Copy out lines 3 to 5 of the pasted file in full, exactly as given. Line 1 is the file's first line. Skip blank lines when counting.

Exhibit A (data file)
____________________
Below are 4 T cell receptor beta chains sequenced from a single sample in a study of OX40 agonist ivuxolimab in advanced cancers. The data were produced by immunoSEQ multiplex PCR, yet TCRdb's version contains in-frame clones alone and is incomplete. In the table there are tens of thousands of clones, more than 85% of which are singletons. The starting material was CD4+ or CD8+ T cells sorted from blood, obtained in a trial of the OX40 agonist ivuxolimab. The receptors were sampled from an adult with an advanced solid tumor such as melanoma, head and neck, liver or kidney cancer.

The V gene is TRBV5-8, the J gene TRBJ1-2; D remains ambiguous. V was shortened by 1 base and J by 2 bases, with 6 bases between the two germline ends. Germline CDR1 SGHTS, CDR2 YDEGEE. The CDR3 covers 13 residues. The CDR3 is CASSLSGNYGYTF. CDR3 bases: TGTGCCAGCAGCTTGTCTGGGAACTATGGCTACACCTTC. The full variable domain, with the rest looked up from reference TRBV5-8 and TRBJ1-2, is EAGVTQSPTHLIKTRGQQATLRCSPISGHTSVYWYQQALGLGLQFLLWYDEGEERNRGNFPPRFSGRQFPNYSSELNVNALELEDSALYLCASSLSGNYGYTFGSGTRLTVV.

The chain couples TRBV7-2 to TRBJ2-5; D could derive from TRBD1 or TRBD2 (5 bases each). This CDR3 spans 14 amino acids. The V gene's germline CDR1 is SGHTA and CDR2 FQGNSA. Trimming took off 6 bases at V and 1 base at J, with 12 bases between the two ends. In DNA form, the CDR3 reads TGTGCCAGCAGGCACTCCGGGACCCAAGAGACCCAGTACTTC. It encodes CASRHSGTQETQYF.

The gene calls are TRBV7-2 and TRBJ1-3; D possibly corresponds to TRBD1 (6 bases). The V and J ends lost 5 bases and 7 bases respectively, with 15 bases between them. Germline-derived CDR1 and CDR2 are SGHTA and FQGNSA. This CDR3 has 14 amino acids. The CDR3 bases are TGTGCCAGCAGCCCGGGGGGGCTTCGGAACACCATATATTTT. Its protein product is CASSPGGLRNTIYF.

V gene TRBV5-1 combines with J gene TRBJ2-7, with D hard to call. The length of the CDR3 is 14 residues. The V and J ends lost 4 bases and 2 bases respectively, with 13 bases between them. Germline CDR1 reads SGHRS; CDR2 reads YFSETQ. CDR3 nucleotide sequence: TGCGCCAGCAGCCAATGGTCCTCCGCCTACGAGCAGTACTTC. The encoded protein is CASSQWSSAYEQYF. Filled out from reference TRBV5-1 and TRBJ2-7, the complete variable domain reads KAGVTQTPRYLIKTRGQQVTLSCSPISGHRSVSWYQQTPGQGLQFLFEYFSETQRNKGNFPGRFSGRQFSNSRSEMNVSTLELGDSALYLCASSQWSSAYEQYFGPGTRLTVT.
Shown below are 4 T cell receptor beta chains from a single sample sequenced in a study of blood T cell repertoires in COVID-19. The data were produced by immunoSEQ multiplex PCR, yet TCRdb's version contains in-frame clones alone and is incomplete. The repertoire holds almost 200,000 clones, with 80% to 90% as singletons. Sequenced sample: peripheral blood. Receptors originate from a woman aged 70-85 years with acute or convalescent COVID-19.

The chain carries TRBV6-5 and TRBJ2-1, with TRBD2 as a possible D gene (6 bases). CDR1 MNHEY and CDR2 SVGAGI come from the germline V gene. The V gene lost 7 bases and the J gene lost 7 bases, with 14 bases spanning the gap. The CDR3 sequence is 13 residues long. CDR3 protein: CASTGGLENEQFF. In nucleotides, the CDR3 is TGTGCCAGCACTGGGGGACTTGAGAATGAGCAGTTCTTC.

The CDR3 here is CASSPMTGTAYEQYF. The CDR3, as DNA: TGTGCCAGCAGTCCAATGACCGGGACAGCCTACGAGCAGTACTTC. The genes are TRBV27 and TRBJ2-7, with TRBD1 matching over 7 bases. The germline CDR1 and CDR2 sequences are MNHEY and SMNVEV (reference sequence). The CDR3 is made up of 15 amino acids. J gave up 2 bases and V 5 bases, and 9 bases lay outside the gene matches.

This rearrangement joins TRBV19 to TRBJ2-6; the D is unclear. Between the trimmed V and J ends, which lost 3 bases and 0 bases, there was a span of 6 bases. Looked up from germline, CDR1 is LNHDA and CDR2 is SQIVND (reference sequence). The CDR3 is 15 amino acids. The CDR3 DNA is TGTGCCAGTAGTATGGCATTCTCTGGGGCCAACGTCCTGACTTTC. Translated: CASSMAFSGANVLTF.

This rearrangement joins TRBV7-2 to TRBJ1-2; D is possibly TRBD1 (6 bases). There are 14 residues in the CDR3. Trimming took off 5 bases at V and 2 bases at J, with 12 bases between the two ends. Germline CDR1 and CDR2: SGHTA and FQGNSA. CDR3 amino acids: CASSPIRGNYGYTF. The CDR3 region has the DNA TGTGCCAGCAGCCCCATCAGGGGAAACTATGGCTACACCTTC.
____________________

The chain couples TRBV7-2 to TRBJ2-5; D could derive from TRBD1 or TRBD2 (5 bases each). This CDR3 spans 14 amino acids. The V gene's germline CDR1 is SGHTA and CDR2 FQGNSA. Trimming took off 6 bases at V and 1 base at J, with 12 bases between the two ends. In DNA form, the CDR3 reads TGTGCCAGCAGGCACTCCGGGACCCAAGAGACCCAGTACTTC. It encodes CASRHSGTQETQYF.

The gene calls are TRBV7-2 and TRBJ1-3; D possibly corresponds to TRBD1 (6 bases). The V and J ends lost 5 bases and 7 bases respectively, with 15 bases between them. Germline-derived CDR1 and CDR2 are SGHTA and FQGNSA. This CDR3 has 14 amino acids. The CDR3 bases are TGTGCCAGCAGCCCGGGGGGGCTTCGGAACACCATATATTTT. Its protein product is CASSPGGLRNTIYF.

V gene TRBV5-1 combines with J gene TRBJ2-7, with D hard to call. The length of the CDR3 is 14 residues. The V and J ends lost 4 bases and 2 bases respectively, with 13 bases between them. Germline CDR1 reads SGHRS; CDR2 reads YFSETQ. CDR3 nucleotide sequence: TGCGCCAGCAGCCAATGGTCCTCCGCCTACGAGCAGTACTTC. The encoded protein is CASSQWSSAYEQYF. Filled out from reference TRBV5-1 and TRBJ2-7, the complete variable domain reads KAGVTQTPRYLIKTRGQQVTLSCSPISGHRSVSWYQQTPGQGLQFLFEYFSETQRNKGNFPGRFSGRQFSNSRSEMNVSTLELGDSALYLCASSQWSSAYEQYFGPGTRLTVT.